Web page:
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Americans Brace for Holiday Travel Turbulence


Americans Brace for Holiday Travel Turbulence

Listen to this 'Talk of the Nation' topic

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A passenger checks the Northwest Airlines Departures board at Detroit Metropolitan Airport.
Bill Pugliano/Getty Images

NPR Coverage:

A series of stories from Philadelphia International Airport, looks at air travel, past and present.

This summer, air passengers endured an unprecedented number of delays and cancellations. Now, in anticipation of the busiest travel season of the year, President Bush has outlined steps to relieve the grounded planes and massive delays.

Transportation experts take questions from callers about the best ways to travel, and weigh in on how to prepare for the holidays.


David Field, Americas editor of Airline Business magazine

Tom Parson, publisher of

Bush Announces Plans to Ease Air Travel Delays

President Bush ordered steps on Thursday to reduce the long delays at airports ahead of the holiday season, hoping to ease air traffic congestion that has increasingly angered travelers and left many passengers stranded at airports.

The president said the Pentagon will open up unused military airspace from Florida to Maine to create "a Thanksgiving express lane" for commercial airliners. It will be open from Wednesday through Sunday next week, the busiest days of Thanksgiving travel.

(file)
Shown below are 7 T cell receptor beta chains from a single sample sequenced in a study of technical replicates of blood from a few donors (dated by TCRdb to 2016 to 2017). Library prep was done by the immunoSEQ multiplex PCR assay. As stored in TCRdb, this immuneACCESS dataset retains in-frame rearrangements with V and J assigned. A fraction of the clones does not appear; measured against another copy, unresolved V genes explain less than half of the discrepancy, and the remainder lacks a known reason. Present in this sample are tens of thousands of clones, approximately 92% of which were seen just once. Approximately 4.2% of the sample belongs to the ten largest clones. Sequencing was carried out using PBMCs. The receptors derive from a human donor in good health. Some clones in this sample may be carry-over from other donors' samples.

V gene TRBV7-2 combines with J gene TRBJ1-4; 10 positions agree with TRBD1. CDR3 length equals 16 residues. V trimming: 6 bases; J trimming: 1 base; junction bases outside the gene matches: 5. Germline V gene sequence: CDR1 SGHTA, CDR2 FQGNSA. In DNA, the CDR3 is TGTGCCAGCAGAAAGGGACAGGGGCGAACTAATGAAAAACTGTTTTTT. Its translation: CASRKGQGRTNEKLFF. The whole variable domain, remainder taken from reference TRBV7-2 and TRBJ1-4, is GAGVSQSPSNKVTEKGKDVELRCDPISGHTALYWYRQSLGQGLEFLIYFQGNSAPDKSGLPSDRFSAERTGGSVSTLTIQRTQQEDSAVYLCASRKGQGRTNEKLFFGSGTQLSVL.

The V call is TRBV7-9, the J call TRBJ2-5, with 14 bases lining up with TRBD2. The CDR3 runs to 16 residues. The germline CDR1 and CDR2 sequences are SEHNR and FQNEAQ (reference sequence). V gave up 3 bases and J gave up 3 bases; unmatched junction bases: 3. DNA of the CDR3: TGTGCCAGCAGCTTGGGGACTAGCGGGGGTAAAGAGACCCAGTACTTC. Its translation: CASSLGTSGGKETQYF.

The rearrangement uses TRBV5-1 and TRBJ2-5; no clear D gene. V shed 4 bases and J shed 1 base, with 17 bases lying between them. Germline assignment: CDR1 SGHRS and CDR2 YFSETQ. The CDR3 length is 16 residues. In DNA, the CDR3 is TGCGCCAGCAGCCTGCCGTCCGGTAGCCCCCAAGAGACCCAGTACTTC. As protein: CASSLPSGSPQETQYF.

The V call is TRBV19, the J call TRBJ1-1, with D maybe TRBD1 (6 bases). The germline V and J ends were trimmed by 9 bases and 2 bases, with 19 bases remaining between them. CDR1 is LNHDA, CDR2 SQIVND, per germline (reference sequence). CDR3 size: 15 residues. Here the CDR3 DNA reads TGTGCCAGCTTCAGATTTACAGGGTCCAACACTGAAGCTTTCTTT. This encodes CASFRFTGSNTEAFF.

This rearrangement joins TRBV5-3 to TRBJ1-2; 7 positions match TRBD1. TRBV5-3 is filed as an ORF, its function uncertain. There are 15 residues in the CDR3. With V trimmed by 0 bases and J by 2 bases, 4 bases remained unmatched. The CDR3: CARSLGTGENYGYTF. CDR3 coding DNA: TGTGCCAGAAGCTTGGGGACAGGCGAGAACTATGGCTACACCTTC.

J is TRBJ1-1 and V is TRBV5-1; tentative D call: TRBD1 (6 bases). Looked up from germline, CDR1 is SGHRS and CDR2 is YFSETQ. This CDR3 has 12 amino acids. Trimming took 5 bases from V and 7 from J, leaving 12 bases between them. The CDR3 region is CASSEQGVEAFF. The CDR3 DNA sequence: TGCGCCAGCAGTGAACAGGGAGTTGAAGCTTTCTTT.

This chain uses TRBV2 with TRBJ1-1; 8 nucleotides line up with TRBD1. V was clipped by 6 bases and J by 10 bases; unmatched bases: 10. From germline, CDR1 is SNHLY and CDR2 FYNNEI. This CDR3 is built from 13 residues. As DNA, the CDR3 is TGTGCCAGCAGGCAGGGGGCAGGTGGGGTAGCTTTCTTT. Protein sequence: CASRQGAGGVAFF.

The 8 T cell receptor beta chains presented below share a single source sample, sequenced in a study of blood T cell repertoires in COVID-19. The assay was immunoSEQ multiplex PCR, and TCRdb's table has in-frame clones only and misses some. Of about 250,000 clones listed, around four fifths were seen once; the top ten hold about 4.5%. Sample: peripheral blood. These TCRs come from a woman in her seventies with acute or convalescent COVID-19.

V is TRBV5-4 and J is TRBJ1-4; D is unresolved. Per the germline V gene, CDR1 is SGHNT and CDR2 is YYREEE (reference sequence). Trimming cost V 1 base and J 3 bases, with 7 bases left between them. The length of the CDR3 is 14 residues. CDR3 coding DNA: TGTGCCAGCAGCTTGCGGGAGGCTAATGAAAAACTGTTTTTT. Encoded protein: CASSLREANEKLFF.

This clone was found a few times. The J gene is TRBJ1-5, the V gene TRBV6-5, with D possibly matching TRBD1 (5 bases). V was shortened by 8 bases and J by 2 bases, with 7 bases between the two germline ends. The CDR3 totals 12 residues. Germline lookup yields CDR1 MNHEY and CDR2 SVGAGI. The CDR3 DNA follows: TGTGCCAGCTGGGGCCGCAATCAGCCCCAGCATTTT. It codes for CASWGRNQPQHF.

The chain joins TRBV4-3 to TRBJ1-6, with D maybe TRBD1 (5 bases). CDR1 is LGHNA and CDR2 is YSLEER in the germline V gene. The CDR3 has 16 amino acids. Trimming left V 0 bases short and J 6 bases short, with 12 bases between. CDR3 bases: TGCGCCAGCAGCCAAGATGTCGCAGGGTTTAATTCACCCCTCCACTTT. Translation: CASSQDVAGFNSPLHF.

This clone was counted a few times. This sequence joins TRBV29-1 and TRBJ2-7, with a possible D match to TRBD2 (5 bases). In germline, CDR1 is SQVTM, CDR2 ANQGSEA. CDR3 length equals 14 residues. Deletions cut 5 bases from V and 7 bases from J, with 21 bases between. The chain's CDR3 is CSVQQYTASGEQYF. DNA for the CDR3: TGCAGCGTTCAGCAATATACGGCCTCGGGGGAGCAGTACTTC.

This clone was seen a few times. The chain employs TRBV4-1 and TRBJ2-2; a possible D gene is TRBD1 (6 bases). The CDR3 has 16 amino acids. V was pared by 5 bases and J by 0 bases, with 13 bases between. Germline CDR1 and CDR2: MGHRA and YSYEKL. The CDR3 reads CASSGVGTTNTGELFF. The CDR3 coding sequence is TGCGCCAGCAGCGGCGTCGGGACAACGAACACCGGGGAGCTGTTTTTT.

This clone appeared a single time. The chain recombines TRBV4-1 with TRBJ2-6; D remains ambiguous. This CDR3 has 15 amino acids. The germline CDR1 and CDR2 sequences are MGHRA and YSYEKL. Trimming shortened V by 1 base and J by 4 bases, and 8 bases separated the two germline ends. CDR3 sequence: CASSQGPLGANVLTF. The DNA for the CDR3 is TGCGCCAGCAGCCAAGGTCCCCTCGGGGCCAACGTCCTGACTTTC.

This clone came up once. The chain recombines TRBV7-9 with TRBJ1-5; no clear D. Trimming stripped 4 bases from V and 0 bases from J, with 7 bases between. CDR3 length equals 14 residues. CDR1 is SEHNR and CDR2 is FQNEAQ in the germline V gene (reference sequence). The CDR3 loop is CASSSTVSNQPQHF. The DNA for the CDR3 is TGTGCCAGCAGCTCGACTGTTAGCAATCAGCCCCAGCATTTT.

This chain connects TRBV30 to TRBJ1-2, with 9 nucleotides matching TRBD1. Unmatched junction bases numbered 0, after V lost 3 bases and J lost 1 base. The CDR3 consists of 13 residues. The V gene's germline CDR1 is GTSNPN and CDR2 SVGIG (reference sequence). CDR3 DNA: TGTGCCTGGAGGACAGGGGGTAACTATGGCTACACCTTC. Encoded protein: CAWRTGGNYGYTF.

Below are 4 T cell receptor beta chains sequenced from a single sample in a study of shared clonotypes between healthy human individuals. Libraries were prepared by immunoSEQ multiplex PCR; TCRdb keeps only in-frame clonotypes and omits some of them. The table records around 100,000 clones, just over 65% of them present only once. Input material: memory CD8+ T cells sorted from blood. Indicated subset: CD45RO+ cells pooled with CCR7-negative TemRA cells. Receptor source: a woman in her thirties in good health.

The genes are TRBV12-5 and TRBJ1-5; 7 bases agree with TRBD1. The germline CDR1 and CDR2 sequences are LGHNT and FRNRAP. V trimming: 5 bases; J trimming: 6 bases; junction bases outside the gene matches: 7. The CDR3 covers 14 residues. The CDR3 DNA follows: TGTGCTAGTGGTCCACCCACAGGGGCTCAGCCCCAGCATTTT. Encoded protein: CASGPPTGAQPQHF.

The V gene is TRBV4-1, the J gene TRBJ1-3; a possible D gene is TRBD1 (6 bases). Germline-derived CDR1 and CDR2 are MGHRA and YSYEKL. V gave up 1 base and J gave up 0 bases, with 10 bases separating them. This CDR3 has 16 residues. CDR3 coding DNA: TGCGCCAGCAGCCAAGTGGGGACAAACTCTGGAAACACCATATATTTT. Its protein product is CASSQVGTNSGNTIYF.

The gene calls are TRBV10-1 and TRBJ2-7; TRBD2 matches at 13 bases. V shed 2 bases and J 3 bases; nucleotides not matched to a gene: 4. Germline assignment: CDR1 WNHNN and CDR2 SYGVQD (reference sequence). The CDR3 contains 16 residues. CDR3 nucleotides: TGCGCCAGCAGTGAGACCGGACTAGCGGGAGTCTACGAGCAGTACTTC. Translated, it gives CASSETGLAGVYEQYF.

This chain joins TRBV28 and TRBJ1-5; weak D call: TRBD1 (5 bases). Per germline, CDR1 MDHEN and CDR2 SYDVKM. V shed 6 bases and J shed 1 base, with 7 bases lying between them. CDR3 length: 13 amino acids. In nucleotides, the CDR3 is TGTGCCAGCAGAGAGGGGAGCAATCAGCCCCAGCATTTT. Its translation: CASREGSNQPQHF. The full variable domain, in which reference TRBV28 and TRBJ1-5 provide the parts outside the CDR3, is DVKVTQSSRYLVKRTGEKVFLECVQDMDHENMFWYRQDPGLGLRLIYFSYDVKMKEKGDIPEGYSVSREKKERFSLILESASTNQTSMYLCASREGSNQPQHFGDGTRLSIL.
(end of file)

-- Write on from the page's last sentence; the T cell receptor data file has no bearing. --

The Department of Transportation will also propose doubling the bump fee that airlines must pay to travelers who buy tickets but lose their seat due to overbooking. The penalty now is $200 or $400, depending on how long the passenger has been inconvenienced. The proposed increase would make the fee $400 to $800, but it wouldn't take effect until next summer.

Bush said the problems with delayed flights are "clear to anybody who's been traveling. Airports are very crowded. Travelers are being stranded and flights are delayed, sometimes with a full load of passengers sitting on the runway for hours."

He said the failures "carry some real costs for the country, not just in the inconvenience they cause but in the business they obstruct and the family gatherings they cause people to miss."

The new plan also would also be in effect for the Christmas travel season, and White House Press Secretary Dana Perino said the Federal Aviation Administration was imposing a holiday moratorium on nonessential maintenance projects, allowing all FAA personnel and equipment to be focused on keeping flights on time.

Further, officials said the FAA would take other steps to increase efficiency such as rerouting airspace, using technology to fill unused space in the air and on the ground, and using more precise routes for takeoffs and landings.

Another proposed rule would deem the operation of a chronically delayed flight — defined as a flight that operates more than 15 minutes late more than 70 percent of the time — to be an "unfair and deceptive practice." That designation carries with it substantial monetary penalties.

President Bush said other steps were under consideration to reduce crowded skies, such as charging airlines higher landing and takeoff fees at peak hours, and auctioning off landing and takeoff rights to the highest bidder.

Domestic carriers are expected to fly roughly 27 million passengers worldwide over 12 days beginning Nov. 16, with planes about 90 percent full, according to the Air Transport Association.

From NPR reports and The Associated Press